But it’s weak tea. Even if it were enacted in its entirety it would still leave millions of Americans in coming years homeless and living in abject poverty. It doesn’t address the primary problem: paying for nursing home care that currently runs over $7,700 per month.

I wish progressives like Sanders would take a cue from President Trump in political negotiations: ask for the stars and you might wind up with the moon. Compromise with yourself in anticipation of your rivals’ complaints, ask for the upper atmosphere and you’ll likely get nothing much at all.

(Ted Rall (Twitter: @tedrall), the political cartoonist, columnist and graphic novelist, is the author of “Francis: The People’s Pope.” You can support Ted’s hard-hitting political cartoons and columns and see his work first by sponsoring his work on Patreon.)

 

Every Single Time, Centrists Say They’ll Win. And They Never Do.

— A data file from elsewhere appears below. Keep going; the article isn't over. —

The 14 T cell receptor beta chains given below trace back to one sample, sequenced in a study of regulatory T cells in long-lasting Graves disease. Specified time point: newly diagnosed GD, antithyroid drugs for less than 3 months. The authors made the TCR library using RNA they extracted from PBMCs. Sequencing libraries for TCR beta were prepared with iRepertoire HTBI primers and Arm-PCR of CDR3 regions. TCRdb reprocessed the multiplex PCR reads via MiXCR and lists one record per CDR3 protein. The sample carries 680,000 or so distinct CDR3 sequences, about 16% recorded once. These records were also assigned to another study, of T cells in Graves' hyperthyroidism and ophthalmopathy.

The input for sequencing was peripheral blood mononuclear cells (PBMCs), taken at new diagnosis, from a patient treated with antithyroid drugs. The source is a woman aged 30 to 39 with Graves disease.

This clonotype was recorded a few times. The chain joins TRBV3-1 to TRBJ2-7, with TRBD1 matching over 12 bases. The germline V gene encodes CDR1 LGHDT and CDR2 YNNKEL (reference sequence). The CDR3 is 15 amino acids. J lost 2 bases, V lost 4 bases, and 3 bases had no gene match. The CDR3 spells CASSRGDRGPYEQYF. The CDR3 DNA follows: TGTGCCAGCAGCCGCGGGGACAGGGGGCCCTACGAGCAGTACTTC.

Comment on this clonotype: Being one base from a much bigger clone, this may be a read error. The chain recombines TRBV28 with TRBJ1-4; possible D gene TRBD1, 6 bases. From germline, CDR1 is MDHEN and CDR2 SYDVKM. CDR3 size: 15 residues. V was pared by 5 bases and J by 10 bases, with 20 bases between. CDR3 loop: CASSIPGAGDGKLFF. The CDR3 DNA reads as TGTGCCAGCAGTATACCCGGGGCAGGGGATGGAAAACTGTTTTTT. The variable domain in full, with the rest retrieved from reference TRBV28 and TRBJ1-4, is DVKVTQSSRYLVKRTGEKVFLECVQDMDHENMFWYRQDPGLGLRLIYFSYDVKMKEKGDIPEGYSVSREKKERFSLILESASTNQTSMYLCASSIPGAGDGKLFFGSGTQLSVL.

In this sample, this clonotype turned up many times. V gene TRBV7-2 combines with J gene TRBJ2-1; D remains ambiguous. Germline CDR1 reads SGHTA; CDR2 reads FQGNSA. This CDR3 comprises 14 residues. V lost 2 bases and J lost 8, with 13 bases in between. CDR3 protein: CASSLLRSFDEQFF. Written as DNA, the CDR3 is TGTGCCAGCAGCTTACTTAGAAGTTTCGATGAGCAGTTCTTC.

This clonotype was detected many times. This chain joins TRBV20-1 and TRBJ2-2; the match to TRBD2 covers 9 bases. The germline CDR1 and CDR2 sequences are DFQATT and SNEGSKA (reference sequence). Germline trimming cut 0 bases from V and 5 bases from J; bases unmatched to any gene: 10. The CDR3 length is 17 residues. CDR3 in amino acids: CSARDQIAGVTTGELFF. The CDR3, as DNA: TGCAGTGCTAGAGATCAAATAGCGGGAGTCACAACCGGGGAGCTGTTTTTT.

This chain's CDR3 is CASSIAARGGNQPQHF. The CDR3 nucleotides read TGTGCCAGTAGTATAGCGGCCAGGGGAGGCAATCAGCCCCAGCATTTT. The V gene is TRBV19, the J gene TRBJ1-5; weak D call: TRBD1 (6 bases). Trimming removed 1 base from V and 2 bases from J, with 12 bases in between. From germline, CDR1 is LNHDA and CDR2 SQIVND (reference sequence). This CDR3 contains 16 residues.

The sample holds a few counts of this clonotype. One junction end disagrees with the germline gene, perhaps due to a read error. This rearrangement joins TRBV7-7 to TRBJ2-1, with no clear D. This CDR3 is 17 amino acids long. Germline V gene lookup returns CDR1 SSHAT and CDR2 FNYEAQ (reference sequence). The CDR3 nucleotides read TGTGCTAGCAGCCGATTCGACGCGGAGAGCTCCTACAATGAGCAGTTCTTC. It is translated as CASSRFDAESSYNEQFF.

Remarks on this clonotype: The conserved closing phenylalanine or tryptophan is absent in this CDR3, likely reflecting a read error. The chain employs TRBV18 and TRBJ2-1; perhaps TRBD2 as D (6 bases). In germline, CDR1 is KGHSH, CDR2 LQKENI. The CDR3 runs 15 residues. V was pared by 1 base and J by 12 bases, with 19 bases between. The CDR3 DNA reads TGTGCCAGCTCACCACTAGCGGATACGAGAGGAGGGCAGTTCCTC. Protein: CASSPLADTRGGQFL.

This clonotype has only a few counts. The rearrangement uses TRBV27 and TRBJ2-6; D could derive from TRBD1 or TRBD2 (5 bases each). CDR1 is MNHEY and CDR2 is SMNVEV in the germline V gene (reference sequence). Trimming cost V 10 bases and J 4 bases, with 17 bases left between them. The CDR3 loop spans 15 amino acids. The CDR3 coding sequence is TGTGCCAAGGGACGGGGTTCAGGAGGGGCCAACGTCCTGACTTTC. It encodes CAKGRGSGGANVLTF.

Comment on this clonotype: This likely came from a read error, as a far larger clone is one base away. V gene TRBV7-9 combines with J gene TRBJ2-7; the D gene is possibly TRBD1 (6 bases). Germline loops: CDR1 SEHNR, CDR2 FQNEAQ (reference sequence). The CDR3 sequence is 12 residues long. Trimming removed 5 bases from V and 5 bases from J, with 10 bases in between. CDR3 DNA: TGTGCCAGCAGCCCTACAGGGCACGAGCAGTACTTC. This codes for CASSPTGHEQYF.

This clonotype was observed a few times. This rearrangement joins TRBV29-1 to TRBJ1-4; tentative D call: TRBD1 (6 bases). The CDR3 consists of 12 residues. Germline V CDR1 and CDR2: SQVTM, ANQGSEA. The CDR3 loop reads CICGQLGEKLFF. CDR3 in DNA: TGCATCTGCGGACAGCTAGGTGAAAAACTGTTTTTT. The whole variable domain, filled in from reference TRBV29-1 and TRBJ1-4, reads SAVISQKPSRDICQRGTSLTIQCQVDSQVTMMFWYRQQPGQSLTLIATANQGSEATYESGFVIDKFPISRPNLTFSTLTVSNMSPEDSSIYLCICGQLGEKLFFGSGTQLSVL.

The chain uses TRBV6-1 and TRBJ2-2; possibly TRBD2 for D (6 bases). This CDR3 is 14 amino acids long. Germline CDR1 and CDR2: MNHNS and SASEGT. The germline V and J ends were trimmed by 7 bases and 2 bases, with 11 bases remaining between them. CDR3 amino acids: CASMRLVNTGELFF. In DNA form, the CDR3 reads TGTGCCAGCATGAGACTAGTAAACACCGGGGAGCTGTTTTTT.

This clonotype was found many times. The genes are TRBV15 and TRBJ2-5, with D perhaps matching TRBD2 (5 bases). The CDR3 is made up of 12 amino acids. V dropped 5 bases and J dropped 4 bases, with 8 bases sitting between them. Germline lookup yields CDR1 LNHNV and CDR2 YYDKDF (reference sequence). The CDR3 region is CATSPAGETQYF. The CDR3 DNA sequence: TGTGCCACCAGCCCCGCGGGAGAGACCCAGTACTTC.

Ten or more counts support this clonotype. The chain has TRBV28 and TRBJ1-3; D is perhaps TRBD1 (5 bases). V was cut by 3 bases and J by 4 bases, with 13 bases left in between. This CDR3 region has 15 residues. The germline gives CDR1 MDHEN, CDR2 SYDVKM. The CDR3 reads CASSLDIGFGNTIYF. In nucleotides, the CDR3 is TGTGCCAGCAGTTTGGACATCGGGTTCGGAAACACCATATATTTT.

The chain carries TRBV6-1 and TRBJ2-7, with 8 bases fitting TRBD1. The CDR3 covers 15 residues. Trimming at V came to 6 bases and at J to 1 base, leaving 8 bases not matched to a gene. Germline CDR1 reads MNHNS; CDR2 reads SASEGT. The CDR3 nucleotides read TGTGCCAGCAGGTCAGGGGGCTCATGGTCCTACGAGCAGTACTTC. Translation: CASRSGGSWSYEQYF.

It’s the oldest debate within the Democratic Party: what to do about a progressive insurgent candidate? Whether it’s Ted Kennedy’s challenge against Jimmy Carter in 1980, Howard Dean against John Kerry in 2004 or Bernie Sanders against Hillary Clinton, moderates and centrists always say the same thing: in order to win, you need those swing voters. That means you have to pick the moderate choice. The problem with that argument is that it never really works out in the general election. Kennedy and Dean’s voters stayed home in November. 3 to 4,000,000 Bernie Sanders primary voters never showed up for Hillary Clinton. Now the same argument is being floated again, this time in favor of Joe Biden.